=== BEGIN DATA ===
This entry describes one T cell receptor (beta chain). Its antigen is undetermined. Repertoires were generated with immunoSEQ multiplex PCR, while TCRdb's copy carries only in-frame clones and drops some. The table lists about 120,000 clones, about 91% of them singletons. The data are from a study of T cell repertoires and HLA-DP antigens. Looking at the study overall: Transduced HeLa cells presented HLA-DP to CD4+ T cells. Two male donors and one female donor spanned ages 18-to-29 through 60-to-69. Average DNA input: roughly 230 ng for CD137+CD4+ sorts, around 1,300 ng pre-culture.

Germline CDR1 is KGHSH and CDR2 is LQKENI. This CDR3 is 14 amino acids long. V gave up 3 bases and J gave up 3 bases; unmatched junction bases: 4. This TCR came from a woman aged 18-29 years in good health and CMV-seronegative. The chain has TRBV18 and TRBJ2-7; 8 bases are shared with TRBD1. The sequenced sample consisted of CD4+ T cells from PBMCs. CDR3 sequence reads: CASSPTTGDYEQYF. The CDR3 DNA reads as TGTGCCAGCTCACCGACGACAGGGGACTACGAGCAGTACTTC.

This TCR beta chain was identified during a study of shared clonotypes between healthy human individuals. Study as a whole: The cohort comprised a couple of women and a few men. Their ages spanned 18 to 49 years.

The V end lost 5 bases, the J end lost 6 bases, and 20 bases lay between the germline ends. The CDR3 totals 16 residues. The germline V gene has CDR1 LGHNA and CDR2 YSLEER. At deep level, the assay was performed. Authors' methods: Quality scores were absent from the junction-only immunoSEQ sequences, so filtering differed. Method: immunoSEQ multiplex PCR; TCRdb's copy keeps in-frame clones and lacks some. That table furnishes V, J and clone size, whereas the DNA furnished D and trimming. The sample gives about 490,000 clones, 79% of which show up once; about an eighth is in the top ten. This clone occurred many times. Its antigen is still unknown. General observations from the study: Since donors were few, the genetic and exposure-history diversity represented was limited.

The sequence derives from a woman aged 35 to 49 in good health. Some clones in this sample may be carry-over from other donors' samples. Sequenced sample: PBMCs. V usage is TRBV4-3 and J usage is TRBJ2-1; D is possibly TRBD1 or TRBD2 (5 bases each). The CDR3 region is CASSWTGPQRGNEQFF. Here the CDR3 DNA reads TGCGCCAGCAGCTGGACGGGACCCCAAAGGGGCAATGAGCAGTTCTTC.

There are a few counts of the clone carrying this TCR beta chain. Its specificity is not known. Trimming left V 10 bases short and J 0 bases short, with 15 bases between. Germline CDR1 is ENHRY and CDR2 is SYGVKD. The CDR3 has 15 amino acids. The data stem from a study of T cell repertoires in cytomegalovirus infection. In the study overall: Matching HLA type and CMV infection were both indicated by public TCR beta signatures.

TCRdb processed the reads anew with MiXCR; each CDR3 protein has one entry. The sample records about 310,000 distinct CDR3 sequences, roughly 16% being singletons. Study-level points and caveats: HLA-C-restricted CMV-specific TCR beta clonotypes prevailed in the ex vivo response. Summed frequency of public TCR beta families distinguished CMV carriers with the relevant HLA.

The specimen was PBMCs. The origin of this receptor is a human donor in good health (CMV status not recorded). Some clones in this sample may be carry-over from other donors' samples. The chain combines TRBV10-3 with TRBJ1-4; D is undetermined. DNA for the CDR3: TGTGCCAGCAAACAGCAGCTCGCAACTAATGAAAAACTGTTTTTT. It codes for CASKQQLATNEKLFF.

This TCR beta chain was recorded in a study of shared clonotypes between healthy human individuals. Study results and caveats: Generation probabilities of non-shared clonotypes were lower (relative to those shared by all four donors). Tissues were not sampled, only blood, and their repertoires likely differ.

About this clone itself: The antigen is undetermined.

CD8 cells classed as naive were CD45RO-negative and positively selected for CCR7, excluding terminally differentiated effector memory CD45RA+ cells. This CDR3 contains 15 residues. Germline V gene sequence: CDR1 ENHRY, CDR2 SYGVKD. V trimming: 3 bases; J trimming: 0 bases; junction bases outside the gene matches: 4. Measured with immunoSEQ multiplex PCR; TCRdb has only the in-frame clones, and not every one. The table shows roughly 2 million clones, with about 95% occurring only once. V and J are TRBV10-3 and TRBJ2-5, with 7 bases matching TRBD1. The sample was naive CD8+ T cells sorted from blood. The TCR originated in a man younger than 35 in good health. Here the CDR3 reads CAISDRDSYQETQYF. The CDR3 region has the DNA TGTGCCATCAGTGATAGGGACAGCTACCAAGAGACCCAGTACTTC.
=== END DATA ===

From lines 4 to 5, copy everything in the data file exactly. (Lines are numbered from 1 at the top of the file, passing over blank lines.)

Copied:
The V end lost 5 bases, the J end lost 6 bases, and 20 bases lay between the germline ends. The CDR3 totals 16 residues. The germline V gene has CDR1 LGHNA and CDR2 YSLEER. At deep level, the assay was performed. Authors' methods: Quality scores were absent from the junction-only immunoSEQ sequences, so filtering differed. Method: immunoSEQ multiplex PCR; TCRdb's copy keeps in-frame clones and lacks some. That table furnishes V, J and clone size, whereas the DNA furnished D and trimming. The sample gives about 490,000 clones, 79% of which show up once; about an eighth is in the top ten. This clone occurred many times. Its antigen is still unknown. General observations from the study: Since donors were few, the genetic and exposure-history diversity represented was limited.

The sequence derives from a woman aged 35 to 49 in good health. Some clones in this sample may be carry-over from other donors' samples. Sequenced sample: PBMCs. V usage is TRBV4-3 and J usage is TRBJ2-1; D is possibly TRBD1 or TRBD2 (5 bases each). The CDR3 region is CASSWTGPQRGNEQFF. Here the CDR3 DNA reads TGCGCCAGCAGCTGGACGGGACCCCAAAGGGGCAATGAGCAGTTCTTC.